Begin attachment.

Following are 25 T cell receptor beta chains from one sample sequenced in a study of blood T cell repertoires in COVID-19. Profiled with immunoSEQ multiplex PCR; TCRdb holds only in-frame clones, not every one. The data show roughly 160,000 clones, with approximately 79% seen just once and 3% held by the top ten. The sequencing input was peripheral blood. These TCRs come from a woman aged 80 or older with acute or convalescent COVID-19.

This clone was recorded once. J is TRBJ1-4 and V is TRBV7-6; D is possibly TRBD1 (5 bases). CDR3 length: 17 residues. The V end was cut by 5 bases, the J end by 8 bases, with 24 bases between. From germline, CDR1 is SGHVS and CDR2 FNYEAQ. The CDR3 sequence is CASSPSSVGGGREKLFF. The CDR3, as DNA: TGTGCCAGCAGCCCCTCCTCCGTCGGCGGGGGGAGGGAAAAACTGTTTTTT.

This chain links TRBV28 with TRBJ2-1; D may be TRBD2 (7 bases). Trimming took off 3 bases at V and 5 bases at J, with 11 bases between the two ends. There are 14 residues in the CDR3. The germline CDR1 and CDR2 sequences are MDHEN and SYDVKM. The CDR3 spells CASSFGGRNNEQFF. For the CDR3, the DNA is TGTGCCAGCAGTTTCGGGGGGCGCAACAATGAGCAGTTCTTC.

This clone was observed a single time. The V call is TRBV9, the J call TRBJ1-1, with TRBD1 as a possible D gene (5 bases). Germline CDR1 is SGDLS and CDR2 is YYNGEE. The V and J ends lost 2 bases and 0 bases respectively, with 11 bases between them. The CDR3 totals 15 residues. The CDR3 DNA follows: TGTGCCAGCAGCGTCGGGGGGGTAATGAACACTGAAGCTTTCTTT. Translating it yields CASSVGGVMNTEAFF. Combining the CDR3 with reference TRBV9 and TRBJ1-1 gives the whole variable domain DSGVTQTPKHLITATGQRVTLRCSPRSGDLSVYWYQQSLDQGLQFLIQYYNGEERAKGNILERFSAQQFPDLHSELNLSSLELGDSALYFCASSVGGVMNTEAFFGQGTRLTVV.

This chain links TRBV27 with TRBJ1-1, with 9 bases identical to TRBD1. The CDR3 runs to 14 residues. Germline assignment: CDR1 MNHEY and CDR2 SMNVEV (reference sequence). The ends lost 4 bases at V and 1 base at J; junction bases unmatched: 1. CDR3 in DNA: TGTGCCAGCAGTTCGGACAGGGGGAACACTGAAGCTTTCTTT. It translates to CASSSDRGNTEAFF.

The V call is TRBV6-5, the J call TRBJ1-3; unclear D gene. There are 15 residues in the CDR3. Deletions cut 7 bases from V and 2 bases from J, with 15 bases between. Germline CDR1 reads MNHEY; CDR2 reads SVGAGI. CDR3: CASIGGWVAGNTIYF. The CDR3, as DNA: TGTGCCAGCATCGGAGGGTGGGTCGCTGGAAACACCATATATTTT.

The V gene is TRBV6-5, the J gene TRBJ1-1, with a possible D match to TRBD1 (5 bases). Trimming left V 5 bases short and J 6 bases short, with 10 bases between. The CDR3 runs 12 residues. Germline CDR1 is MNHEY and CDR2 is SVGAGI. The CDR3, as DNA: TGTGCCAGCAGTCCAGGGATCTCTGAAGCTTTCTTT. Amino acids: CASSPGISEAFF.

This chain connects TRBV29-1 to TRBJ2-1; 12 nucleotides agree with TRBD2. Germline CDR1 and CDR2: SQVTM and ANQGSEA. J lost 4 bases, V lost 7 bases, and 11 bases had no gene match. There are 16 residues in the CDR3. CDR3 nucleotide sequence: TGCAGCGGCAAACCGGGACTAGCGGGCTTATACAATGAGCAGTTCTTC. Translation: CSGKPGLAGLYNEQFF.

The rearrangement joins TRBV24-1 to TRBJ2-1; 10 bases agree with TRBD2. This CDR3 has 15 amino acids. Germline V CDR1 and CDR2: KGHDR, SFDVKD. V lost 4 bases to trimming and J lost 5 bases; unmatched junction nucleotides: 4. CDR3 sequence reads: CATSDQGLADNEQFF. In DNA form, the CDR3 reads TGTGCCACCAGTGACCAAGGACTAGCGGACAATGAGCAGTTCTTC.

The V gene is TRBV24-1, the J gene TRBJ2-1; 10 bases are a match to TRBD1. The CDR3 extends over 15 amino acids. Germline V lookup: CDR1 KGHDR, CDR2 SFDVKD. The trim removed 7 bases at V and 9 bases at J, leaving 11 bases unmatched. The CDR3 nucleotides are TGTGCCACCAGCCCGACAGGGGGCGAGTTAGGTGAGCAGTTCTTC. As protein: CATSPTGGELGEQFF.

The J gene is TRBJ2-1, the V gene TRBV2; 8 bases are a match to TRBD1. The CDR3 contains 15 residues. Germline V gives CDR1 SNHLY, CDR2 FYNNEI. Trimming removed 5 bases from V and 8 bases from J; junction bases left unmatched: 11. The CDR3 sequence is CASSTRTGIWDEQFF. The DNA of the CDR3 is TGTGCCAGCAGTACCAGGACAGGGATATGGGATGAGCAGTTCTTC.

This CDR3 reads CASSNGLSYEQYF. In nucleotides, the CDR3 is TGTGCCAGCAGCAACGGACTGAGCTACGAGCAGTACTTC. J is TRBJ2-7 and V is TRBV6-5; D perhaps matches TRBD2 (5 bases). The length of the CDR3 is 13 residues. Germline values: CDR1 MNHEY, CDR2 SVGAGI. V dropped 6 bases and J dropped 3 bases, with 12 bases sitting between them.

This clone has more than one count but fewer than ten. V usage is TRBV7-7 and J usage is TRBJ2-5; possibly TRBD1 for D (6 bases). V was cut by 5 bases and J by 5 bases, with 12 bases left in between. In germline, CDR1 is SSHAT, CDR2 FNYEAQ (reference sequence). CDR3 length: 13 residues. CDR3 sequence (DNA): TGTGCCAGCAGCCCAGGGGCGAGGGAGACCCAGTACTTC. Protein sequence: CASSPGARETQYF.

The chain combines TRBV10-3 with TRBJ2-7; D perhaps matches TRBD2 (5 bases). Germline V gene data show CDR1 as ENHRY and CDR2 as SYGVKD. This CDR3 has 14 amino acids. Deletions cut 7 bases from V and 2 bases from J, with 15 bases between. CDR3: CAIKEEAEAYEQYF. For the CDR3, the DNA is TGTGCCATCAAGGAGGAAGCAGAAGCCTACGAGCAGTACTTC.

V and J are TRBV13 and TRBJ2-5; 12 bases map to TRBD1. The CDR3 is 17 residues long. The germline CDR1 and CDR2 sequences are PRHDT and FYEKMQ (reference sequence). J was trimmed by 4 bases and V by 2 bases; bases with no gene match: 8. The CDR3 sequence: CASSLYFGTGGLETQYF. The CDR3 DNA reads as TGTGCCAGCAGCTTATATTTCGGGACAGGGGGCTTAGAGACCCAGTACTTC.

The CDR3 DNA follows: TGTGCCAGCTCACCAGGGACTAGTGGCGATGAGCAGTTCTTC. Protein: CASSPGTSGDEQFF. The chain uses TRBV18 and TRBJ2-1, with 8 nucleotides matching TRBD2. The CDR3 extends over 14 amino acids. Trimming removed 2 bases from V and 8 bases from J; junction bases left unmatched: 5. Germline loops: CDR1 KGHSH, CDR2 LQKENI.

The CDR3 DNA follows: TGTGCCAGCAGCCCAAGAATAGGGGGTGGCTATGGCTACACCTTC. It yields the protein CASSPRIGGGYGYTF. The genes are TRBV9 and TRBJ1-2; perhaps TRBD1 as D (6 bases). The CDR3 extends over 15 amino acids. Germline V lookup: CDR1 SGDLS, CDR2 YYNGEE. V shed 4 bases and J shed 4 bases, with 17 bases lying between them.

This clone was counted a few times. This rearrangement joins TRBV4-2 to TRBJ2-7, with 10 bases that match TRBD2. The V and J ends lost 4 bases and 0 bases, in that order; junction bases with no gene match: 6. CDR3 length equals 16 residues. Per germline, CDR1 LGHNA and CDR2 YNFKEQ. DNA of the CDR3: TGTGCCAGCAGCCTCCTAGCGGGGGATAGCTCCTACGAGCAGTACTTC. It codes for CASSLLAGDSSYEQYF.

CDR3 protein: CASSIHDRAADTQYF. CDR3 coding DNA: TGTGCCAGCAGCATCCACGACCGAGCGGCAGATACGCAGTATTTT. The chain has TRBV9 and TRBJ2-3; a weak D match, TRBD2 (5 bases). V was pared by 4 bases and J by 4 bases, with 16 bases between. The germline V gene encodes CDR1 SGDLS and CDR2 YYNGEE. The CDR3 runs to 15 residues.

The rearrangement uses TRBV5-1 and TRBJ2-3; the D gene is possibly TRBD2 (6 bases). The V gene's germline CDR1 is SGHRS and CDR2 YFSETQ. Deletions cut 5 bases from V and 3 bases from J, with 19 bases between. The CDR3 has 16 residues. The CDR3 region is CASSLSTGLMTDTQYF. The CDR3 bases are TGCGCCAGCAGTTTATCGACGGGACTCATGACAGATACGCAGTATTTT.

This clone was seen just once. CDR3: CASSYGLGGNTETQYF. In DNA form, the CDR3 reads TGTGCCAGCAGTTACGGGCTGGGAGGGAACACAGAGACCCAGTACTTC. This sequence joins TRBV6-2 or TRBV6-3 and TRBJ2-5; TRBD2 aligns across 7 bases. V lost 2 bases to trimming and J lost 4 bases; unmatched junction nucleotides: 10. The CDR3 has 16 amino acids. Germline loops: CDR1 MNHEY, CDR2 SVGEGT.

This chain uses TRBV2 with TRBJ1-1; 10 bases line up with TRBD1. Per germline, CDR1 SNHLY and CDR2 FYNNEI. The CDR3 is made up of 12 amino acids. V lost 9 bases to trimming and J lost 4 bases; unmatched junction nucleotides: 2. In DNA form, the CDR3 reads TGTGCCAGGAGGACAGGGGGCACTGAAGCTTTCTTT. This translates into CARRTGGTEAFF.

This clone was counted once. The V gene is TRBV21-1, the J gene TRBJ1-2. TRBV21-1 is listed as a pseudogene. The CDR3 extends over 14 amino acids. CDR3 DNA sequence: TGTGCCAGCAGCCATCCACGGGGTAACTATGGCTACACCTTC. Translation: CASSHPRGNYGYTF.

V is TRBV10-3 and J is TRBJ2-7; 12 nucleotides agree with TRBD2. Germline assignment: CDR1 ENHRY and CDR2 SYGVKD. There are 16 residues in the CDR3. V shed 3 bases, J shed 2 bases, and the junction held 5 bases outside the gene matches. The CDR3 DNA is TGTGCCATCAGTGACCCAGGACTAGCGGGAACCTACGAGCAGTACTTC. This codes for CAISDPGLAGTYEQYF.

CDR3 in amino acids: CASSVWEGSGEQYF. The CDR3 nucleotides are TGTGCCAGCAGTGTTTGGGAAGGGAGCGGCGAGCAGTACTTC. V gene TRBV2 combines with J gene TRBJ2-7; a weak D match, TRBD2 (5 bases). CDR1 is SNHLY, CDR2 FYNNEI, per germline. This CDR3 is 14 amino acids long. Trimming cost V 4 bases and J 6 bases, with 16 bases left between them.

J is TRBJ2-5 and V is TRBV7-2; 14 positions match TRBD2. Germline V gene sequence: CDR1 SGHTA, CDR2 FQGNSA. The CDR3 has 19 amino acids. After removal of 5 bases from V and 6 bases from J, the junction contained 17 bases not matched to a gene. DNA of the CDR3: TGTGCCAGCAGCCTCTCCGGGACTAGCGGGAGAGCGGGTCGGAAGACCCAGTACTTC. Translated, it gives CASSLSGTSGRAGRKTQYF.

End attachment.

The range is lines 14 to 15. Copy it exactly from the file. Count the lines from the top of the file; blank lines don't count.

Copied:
The chain combines TRBV10-3 with TRBJ2-7; D perhaps matches TRBD2 (5 bases). Germline V gene data show CDR1 as ENHRY and CDR2 as SYGVKD. This CDR3 has 14 amino acids. Deletions cut 7 bases from V and 2 bases from J, with 15 bases between. CDR3: CAIKEEAEAYEQYF. For the CDR3, the DNA is TGTGCCATCAAGGAGGAAGCAGAAGCCTACGAGCAGTACTTC.

V and J are TRBV13 and TRBJ2-5; 12 bases map to TRBD1. The CDR3 is 17 residues long. The germline CDR1 and CDR2 sequences are PRHDT and FYEKMQ (reference sequence). J was trimmed by 4 bases and V by 2 bases; bases with no gene match: 8. The CDR3 sequence: CASSLYFGTGGLETQYF. The CDR3 DNA reads as TGTGCCAGCAGCTTATATTTCGGGACAGGGGGCTTAGAGACCCAGTACTTC.